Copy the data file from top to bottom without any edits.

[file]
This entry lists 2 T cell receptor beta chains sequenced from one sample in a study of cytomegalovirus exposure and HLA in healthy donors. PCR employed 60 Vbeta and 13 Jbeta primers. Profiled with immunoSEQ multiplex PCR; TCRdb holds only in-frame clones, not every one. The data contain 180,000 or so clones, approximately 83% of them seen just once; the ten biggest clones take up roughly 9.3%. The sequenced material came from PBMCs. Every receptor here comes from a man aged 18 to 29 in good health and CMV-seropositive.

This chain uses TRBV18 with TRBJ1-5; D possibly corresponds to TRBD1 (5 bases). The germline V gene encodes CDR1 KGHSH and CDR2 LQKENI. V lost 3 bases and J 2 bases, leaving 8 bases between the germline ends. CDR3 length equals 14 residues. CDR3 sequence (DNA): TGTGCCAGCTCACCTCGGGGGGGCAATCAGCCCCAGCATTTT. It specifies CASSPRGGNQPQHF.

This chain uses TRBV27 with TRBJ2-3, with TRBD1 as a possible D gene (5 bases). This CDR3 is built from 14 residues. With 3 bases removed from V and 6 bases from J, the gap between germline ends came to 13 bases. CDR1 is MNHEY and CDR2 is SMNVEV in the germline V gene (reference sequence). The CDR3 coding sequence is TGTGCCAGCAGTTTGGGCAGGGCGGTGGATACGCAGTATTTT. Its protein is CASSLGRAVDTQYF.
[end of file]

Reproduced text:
This entry lists 2 T cell receptor beta chains sequenced from one sample in a study of cytomegalovirus exposure and HLA in healthy donors. PCR employed 60 Vbeta and 13 Jbeta primers. Profiled with immunoSEQ multiplex PCR; TCRdb holds only in-frame clones, not every one. The data contain 180,000 or so clones, approximately 83% of them seen just once; the ten biggest clones take up roughly 9.3%. The sequenced material came from PBMCs. Every receptor here comes from a man aged 18 to 29 in good health and CMV-seropositive.

This chain uses TRBV18 with TRBJ1-5; D possibly corresponds to TRBD1 (5 bases). The germline V gene encodes CDR1 KGHSH and CDR2 LQKENI. V lost 3 bases and J 2 bases, leaving 8 bases between the germline ends. CDR3 length equals 14 residues. CDR3 sequence (DNA): TGTGCCAGCTCACCTCGGGGGGGCAATCAGCCCCAGCATTTT. It specifies CASSPRGGNQPQHF.

This chain uses TRBV27 with TRBJ2-3, with TRBD1 as a possible D gene (5 bases). This CDR3 is built from 14 residues. With 3 bases removed from V and 6 bases from J, the gap between germline ends came to 13 bases. CDR1 is MNHEY and CDR2 is SMNVEV in the germline V gene (reference sequence). The CDR3 coding sequence is TGTGCCAGCAGTTTGGGCAGGGCGGTGGATACGCAGTATTTT. Its protein is CASSLGRAVDTQYF.